All-Star John with his Mom after a race

All-Star John

Diagnosis: Germinoma Brain Tumor

“Before I had cancer, life was great,” explained John. “School was going well. I was having a great time with sports. I had a lot of friends.”

John was just ending his sophomore year of high school and was a valued member of the school rowing team. One day, everything changed.

In May 2021, John started getting bad headaches, double vision and vomiting. These symptoms ramped up quickly, but a doctor’s visit resulted only in John being told that he had heat exhaustion; he was told to buy some popsicles.

John continued to feel unwell.

“It was the worst feeling ever. I thought it was never going to end. Finally, I went to the ER. I really don’t know what happened there; I was so out of it. They put an IV in my arm and did scans. They then sent me to Chicago. I learned in the hospital that I had a germinoma brain tumor. I don’t remember exactly when I was told. The doctor told me everything that could go wrong with me. That was very hard. I was scared.”

John had three surgeries right away. The first was to place a shunt, then he had a third ventricular ostomy, allowing the cerebrospinal fluid to drain until the tumor shrank. Lastly, he had a biopsy to see what kind of cancer they were dealing with. He immediately started chemo, followed by radiation.

“I was shocked. I never thought it would have been me that could get something like cancer,” said John. “It was hard and annoying, but it gave me a new sense of purpose. I knew that I couldn’t dwell on the karmic implications of this problem. I didn’t think I was going to die. If I wasn’t going to die, it would be a one and done and a fun story to tell at dinner!”

“When I came back to school after my treatment ended, I didn’t have hair or eyebrows. The doctors worked around school with my appointments. I wore a baseball cap; it wasn’t such a problem. People would always ask how I was doing. My sense of smell was destroyed. Food would make me nauseous until I wanted it, so I had to stay away from the cafeteria.”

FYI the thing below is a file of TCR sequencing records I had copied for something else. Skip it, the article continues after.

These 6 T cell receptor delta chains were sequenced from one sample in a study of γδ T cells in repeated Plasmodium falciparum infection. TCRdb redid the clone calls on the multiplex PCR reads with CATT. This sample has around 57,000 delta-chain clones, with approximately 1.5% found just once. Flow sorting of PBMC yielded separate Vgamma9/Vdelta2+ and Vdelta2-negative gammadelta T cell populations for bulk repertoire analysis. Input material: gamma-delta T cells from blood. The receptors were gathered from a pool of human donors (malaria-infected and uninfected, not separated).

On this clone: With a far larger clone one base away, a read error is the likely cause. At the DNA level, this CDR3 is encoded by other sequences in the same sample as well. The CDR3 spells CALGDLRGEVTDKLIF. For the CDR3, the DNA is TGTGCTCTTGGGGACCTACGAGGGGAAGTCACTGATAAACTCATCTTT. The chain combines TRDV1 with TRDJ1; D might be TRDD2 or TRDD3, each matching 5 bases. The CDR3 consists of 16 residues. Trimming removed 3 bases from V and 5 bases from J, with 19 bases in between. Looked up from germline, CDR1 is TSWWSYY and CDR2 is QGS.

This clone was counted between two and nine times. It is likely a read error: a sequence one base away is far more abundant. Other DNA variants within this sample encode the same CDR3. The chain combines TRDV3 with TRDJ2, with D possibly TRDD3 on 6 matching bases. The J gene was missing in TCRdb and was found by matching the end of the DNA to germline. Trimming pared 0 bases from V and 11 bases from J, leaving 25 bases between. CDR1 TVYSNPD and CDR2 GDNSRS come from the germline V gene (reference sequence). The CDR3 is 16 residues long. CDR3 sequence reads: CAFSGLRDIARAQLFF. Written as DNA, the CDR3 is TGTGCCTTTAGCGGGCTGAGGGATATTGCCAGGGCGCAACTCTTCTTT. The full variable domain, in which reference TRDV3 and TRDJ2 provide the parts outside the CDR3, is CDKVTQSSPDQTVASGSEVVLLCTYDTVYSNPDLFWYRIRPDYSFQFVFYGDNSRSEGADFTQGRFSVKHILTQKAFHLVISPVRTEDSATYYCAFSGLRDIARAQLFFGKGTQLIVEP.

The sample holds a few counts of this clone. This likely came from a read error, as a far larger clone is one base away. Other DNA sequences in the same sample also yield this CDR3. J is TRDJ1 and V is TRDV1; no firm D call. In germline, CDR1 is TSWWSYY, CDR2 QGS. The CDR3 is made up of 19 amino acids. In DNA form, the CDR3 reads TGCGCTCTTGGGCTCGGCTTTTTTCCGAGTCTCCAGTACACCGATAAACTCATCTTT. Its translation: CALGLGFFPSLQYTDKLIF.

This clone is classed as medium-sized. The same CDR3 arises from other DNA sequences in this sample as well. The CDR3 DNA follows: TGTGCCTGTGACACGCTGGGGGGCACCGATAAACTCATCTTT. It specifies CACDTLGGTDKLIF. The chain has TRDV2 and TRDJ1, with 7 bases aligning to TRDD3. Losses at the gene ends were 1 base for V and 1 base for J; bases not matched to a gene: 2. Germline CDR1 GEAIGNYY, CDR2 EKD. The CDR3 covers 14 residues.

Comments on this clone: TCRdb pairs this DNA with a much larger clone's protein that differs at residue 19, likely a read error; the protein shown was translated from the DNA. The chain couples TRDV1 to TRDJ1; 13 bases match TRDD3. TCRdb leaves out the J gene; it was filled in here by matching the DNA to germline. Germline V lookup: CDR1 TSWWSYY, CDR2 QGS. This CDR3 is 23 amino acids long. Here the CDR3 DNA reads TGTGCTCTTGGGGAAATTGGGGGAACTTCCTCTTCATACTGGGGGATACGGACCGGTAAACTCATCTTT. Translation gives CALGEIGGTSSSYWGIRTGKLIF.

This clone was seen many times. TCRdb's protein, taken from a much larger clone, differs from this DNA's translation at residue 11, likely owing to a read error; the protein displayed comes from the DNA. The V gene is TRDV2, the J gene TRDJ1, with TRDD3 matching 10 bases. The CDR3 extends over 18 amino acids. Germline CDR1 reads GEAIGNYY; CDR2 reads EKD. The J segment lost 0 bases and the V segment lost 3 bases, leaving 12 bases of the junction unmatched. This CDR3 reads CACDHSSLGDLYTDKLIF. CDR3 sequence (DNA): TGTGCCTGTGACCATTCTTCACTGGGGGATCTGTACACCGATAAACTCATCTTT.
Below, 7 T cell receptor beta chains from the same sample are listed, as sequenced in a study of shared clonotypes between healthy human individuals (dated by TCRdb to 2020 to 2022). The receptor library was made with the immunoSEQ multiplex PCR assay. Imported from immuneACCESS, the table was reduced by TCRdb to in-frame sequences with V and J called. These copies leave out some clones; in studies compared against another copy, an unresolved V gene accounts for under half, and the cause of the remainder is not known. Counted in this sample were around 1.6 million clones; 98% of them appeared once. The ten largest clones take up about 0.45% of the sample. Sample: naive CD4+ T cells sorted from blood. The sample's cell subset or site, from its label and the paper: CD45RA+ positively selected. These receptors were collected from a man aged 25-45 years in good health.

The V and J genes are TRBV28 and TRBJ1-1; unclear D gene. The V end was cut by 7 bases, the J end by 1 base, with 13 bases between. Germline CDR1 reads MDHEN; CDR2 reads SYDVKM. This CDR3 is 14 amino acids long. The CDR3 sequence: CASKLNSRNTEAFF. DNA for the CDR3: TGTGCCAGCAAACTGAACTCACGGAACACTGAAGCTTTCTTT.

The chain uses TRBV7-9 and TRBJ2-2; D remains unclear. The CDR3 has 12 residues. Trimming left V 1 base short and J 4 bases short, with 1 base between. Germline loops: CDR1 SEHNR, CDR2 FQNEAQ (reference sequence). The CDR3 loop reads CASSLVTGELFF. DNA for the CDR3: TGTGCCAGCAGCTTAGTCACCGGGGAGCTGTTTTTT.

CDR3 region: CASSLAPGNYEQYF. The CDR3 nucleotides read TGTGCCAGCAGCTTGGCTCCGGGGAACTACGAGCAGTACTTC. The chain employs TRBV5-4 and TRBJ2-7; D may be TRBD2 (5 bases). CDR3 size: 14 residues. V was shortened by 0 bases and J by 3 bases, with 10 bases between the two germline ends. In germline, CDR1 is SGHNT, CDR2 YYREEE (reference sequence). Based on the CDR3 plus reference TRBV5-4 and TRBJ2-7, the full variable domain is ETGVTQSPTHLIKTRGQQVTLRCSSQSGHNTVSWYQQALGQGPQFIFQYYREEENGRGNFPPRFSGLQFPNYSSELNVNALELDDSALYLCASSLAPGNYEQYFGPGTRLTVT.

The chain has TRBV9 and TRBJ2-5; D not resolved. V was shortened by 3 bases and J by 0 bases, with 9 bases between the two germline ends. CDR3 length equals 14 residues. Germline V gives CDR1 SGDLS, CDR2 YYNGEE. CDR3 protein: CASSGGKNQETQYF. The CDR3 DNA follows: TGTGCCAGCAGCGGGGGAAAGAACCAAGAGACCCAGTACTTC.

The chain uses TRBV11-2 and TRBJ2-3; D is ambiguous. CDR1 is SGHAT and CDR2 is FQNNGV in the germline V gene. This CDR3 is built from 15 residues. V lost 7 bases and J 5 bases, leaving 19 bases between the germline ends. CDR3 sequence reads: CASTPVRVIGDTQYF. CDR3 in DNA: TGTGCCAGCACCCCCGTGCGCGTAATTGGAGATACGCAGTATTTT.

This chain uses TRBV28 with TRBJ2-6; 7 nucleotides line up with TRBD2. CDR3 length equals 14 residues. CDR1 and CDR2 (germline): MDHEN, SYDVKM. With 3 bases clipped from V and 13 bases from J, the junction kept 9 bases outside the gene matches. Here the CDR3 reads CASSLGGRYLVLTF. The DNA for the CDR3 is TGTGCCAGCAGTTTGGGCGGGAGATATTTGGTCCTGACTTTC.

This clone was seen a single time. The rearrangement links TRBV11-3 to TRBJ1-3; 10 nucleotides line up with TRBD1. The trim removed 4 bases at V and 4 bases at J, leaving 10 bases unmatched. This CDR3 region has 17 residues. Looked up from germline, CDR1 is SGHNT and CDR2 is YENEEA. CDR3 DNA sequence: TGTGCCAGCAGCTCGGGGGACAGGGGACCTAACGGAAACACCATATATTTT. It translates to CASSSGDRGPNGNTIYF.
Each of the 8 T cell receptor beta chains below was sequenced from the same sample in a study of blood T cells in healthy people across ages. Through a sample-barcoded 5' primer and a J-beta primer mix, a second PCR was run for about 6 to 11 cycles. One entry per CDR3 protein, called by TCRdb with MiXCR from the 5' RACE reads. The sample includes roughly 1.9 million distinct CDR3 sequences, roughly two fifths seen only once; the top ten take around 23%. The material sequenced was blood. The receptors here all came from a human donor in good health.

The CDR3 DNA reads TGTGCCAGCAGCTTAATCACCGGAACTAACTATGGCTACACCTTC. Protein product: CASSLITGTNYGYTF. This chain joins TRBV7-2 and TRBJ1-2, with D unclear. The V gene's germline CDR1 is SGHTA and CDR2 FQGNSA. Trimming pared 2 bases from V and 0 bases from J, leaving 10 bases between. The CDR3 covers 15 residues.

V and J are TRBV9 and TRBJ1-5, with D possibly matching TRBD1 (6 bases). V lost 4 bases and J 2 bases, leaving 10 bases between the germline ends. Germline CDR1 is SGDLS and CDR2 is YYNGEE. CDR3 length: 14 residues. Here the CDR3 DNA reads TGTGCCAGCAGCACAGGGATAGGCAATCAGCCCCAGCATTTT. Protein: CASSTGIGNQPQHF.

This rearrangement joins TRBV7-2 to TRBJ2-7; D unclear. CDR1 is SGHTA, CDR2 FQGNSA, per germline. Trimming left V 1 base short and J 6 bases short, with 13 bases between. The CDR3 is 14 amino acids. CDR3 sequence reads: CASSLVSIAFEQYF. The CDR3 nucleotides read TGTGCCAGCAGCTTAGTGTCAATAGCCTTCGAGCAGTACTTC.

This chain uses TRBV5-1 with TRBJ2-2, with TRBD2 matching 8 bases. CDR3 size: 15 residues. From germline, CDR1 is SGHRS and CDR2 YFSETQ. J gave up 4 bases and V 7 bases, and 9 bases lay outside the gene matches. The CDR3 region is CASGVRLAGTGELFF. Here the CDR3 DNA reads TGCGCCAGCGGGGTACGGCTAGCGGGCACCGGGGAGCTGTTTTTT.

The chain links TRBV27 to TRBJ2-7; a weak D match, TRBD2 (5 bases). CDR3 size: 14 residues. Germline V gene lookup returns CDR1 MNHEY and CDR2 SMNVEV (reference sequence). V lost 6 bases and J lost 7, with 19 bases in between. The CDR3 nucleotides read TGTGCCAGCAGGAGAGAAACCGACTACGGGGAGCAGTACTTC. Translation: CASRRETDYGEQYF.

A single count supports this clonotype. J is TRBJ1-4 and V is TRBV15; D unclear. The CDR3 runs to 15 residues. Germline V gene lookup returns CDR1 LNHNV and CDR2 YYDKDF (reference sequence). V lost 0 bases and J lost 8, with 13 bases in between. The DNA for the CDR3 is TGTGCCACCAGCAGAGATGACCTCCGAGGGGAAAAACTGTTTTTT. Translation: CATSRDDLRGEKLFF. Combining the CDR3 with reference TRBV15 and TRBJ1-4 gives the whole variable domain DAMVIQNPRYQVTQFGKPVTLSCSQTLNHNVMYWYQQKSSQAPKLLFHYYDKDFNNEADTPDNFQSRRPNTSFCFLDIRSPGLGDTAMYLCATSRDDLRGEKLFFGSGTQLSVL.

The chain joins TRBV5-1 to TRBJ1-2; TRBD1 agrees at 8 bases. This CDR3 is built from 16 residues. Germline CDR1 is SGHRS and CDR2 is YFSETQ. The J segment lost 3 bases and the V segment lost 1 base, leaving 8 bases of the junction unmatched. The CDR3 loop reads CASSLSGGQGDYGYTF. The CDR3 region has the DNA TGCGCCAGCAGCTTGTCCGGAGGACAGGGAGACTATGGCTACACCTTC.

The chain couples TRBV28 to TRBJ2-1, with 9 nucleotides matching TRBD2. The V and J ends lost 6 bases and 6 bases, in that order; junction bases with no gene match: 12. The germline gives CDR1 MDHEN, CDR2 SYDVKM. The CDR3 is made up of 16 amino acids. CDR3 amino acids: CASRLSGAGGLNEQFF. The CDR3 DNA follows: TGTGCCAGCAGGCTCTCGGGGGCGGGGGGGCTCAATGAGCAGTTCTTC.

John was still maintaining the same rigor in school. Thankfully, his brain did not get damaged. The worst thing was that he had to give up rowing.

”I felt that I could never get back to where I was. Now I think that those thoughts were foolish, but they were very real at the time. I had been selected for youth nationals but had had to miss them, which was disappointing.”

When John felt ready, he talked to his coach and asked if he could still participate. He was told he could if it didn’t interfere with his recovery.

“We found out about Pinky Swear towards the end of John’s treatment,” explained Alice, John's mom. “We received an Orange Envelope, which included a gift card and a note from another child. It was great."

“I wasn’t eligible for FMLA. I had to take leave without pay until October. Then I was fired for taking too much leave. Unfortunately, my husband, an independent contractor, couldn’t work either from October to February because of a failed disc in his back.”

“Pinky Swear paid our mortgage in November; this was an unbelievable help and support! At the time, I was unemployed, and my husband was couch bound for several months, and neither of us had any medical leave, so we had no income at all. I was completely overwhelmed with all the family responsibilities due to my husband’s condition and just coming off John’s active treatments. To have this support from Pinky Swear Foundation was incredible and kept us afloat during a really challenging time. Many thanks to you all,” said Alice.

“You were also there when a lot of foundations were not available because of Covid. It was also challenging mentally; only one parent was allowed in the hospital, so John couldn’t see family or friends, and nobody else could drive him there. It was a very strange time.”

John is going to Stanford University in the fall!

“It’s such a fantastic opportunity. I can’t wait to be a part of their team and school. I start there in September 2023,” said John. “My biggest dream is that one day I live in a world where nobody gets cancer. For myself, my biggest hope is that I can make my parents proud.”

"He has already done that and more,” said Alice, smiling.